Let Me In offers an unusual twist on the usual vampire tale. It’s gripping and unusual—unless you happen to have seen the Swedish film that inspired it, Let the Right One In, based on the novel by John Ajvide Lindqvist. If you did catch that striking Swedish import two years ago, there isn’t much point to seeing the remake. Writer-director Matt Reeves, who made his reputation with Cloverfield, has wisely followed the original and made only a handful of (mostly inventive) deviations. I admire both his fidelity and his restraint.
If you haven’t seen Let the Right One In, or don’t tend to watch foreign-language films with subtitles, then I wholeheartedly recommend the remake. I usually shy away from—
—bloody films, but this one presents its moments of horror in the context of a provocative story with highly unusual characters.
Kodi Smit-McPhee, who made a vivid impression as Viggo Mortensen’s son in The Road, scores again in a beautifully modulated performance as a lonely boy, on the verge of puberty, who’s living with his mother in an apartment complex in snowy Los Alamos, New Mexico. His parents have separated, and his unhappiness is magnified by the fact that he’s been targeted by a school bully. One night, in the courtyard outside his apartment, he meets his new neighbor, a sullen, mysterious 12-year-old girl who tells him she can’t be his friend. Before long she goes back on her word because it turns out that she’s lonely, too. The big difference is that she’s a vampire who needs fresh blood to survive.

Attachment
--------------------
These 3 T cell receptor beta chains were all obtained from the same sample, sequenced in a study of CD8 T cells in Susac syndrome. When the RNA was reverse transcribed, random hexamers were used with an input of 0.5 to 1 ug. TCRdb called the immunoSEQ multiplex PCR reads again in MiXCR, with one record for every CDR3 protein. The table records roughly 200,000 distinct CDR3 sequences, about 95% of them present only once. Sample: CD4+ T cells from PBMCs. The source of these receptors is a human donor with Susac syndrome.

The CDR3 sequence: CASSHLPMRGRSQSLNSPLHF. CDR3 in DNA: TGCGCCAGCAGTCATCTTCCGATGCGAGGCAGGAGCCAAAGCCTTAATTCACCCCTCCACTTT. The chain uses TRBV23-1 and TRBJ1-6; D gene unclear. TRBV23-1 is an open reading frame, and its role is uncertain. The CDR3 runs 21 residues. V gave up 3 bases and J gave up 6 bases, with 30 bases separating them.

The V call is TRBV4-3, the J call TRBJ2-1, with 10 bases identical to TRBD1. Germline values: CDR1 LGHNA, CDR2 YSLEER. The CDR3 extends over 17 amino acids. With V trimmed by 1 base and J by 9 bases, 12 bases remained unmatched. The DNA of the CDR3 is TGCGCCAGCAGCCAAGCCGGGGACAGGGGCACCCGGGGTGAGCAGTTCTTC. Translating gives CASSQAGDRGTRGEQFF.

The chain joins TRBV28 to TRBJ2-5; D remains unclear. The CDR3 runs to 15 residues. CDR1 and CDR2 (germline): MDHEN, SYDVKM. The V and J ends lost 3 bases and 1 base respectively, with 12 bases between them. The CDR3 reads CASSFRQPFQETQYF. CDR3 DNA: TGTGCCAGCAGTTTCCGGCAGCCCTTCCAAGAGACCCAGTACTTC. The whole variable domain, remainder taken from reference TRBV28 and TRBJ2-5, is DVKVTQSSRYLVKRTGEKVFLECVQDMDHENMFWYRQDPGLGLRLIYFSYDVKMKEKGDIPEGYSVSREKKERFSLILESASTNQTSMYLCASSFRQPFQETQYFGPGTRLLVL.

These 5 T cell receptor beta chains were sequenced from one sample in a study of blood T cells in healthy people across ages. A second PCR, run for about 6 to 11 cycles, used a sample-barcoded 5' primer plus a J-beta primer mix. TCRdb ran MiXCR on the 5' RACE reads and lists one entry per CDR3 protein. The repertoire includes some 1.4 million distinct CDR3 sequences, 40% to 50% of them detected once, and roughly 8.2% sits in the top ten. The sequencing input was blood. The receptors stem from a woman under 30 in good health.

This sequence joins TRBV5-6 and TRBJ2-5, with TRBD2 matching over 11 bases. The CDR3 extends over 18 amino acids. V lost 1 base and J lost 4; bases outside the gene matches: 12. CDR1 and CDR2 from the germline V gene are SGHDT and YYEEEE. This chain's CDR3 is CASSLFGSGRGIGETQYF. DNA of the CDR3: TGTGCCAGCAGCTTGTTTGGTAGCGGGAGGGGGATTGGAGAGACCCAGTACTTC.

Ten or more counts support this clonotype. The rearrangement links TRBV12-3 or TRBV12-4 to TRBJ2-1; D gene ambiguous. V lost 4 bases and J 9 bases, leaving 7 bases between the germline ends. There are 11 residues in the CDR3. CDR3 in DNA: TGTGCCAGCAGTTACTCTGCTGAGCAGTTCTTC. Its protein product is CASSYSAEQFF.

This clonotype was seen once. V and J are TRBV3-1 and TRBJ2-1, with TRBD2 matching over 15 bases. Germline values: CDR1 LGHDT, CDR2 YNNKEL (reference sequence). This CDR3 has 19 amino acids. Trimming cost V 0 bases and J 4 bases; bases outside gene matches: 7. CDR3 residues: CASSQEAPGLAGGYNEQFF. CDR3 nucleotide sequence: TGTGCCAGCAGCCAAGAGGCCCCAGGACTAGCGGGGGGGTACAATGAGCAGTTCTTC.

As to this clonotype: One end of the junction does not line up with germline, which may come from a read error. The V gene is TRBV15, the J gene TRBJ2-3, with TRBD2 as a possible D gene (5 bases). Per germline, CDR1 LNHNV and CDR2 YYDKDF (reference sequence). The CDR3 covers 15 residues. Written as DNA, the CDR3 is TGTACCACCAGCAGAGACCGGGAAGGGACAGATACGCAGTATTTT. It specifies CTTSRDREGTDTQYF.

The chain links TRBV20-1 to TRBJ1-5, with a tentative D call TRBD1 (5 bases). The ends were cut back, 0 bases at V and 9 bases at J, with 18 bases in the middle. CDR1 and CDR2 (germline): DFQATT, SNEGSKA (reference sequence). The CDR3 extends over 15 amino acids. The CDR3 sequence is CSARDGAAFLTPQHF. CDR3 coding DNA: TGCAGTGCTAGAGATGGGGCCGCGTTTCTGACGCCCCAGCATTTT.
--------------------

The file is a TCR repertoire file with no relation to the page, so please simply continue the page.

The “girl” is played, with great feeling, by Chloë Grace Moretz, from Kick-Ass, whose sensitivity and expressive face match her youthful costar’s. They are supported by such fine actors as Richard Jenkins and Elias Koteas; in fact, every character rings true, down to the most incidental.
With an inventive and properly moody score by Michael Giacchino, Let Me In dares to take its time. In a way I wish I hadn’t seen the Swedish movie, because it would have been fun to experience this film without knowing all of its dramatic beats and surprises. But I can still appreciate the skill with which it’s been made—and applaud that rare Hollywood remake of a foreign film that can stand alongside the original.
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